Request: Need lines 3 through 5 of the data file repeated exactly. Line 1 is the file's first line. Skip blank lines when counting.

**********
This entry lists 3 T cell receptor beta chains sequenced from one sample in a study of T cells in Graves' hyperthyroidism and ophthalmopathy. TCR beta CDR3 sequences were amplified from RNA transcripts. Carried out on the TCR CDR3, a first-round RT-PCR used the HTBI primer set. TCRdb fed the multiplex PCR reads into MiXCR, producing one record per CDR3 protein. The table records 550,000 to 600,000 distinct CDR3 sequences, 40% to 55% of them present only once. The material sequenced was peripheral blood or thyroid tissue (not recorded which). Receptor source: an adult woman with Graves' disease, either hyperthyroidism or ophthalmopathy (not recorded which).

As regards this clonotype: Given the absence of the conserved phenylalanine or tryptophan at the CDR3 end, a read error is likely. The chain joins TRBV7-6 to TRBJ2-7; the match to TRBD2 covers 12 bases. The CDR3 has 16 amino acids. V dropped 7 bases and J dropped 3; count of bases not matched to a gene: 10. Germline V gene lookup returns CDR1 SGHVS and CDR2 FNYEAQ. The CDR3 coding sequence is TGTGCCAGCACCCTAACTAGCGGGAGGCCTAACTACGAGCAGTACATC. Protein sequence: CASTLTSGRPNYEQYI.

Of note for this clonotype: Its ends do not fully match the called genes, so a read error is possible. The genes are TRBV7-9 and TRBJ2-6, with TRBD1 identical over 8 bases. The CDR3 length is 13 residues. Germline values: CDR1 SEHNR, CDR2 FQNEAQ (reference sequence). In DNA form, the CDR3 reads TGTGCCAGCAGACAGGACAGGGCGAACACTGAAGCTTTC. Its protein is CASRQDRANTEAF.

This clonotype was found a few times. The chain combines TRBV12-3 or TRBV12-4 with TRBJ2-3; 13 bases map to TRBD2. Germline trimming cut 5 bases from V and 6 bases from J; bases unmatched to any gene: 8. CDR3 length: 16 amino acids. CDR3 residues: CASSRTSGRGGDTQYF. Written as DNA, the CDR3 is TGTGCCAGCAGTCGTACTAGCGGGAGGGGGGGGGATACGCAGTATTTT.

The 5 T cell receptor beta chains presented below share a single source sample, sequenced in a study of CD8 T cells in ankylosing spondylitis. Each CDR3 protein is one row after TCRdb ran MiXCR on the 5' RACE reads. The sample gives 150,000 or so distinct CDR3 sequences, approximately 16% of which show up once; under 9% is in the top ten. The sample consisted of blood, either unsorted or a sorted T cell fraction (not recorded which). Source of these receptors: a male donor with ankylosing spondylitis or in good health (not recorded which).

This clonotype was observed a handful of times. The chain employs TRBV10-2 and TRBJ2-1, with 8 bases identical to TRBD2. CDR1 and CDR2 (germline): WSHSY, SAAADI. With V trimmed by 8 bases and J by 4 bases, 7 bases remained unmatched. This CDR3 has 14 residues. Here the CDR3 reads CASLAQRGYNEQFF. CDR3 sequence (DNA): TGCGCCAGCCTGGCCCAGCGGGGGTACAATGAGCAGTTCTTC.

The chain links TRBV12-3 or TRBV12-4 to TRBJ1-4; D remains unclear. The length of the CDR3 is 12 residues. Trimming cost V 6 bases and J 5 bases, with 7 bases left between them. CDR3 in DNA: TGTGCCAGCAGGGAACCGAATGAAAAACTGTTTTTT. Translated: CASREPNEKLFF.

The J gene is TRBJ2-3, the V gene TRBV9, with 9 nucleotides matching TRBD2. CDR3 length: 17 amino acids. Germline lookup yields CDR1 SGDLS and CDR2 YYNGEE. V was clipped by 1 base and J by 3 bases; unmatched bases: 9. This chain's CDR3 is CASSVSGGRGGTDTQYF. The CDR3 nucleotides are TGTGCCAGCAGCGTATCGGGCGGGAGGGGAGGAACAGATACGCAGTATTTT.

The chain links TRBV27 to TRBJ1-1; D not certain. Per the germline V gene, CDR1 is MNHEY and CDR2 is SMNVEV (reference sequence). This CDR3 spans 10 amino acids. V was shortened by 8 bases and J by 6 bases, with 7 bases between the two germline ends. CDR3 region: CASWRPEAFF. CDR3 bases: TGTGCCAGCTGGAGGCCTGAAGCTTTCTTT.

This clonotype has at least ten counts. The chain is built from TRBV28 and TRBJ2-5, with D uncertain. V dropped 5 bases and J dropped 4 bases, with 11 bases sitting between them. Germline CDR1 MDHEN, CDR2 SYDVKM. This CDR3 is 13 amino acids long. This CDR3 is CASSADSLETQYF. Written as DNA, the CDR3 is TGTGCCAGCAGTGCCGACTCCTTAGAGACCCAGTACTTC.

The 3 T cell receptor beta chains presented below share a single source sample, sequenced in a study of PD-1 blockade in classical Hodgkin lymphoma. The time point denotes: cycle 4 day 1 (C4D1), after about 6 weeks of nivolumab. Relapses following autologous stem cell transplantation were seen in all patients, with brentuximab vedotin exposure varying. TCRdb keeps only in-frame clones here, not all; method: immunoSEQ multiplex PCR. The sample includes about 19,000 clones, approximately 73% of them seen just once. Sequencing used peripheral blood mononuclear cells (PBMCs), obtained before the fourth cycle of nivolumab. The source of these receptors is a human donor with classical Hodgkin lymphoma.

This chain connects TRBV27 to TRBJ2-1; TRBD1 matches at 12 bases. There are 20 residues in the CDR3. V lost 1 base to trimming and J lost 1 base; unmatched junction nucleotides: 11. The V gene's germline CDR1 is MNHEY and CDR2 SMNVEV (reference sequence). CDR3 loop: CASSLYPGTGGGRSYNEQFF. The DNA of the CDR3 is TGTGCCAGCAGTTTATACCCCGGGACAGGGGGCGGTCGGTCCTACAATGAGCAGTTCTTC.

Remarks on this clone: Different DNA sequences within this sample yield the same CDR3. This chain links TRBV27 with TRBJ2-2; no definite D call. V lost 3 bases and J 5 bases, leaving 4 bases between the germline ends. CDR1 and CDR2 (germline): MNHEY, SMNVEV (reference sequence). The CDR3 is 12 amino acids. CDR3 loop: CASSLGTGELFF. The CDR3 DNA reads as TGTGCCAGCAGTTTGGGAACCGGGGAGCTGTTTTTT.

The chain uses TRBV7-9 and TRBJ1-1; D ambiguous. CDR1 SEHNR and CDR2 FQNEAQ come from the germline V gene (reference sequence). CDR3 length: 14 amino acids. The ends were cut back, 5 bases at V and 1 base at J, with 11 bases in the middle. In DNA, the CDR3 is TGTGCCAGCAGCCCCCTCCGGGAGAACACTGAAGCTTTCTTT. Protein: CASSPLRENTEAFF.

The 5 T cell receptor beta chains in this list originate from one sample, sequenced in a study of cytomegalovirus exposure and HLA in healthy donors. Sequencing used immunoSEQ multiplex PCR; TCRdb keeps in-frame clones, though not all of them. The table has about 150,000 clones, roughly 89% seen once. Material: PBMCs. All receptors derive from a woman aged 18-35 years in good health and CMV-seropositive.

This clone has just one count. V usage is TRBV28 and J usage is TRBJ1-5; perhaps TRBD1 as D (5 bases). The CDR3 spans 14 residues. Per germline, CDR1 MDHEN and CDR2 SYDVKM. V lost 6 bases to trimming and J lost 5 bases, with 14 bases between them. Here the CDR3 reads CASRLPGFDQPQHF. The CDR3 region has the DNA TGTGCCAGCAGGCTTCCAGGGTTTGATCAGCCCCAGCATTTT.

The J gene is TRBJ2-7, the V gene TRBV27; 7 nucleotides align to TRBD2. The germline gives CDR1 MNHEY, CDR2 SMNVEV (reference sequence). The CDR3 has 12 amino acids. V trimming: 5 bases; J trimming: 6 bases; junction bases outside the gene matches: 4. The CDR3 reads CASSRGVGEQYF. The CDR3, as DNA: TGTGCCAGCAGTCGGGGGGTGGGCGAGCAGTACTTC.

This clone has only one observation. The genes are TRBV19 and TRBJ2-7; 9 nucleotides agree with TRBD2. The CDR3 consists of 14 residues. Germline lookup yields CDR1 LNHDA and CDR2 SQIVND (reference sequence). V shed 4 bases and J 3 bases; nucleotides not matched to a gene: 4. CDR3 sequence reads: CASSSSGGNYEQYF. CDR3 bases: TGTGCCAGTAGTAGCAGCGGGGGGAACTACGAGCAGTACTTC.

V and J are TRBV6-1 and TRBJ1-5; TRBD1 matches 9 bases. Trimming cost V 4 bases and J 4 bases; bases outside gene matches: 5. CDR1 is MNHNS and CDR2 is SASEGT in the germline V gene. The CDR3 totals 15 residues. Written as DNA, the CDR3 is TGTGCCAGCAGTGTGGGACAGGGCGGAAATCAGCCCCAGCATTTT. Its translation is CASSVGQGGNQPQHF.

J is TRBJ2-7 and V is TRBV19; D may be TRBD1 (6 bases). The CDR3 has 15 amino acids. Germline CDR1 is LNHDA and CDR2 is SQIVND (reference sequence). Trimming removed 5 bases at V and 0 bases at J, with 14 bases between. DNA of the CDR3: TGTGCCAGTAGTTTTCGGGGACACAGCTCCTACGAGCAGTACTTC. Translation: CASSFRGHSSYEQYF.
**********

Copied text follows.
Of note for this clonotype: Its ends do not fully match the called genes, so a read error is possible. The genes are TRBV7-9 and TRBJ2-6, with TRBD1 identical over 8 bases. The CDR3 length is 13 residues. Germline values: CDR1 SEHNR, CDR2 FQNEAQ (reference sequence). In DNA form, the CDR3 reads TGTGCCAGCAGACAGGACAGGGCGAACACTGAAGCTTTC. Its protein is CASRQDRANTEAF.

This clonotype was found a few times. The chain combines TRBV12-3 or TRBV12-4 with TRBJ2-3; 13 bases map to TRBD2. Germline trimming cut 5 bases from V and 6 bases from J; bases unmatched to any gene: 8. CDR3 length: 16 amino acids. CDR3 residues: CASSRTSGRGGDTQYF. Written as DNA, the CDR3 is TGTGCCAGCAGTCGTACTAGCGGGAGGGGGGGGGATACGCAGTATTTT.

The 5 T cell receptor beta chains presented below share a single source sample, sequenced in a study of CD8 T cells in ankylosing spondylitis. Each CDR3 protein is one row after TCRdb ran MiXCR on the 5' RACE reads. The sample gives 150,000 or so distinct CDR3 sequences, approximately 16% of which show up once; under 9% is in the top ten. The sample consisted of blood, either unsorted or a sorted T cell fraction (not recorded which). Source of these receptors: a male donor with ankylosing spondylitis or in good health (not recorded which).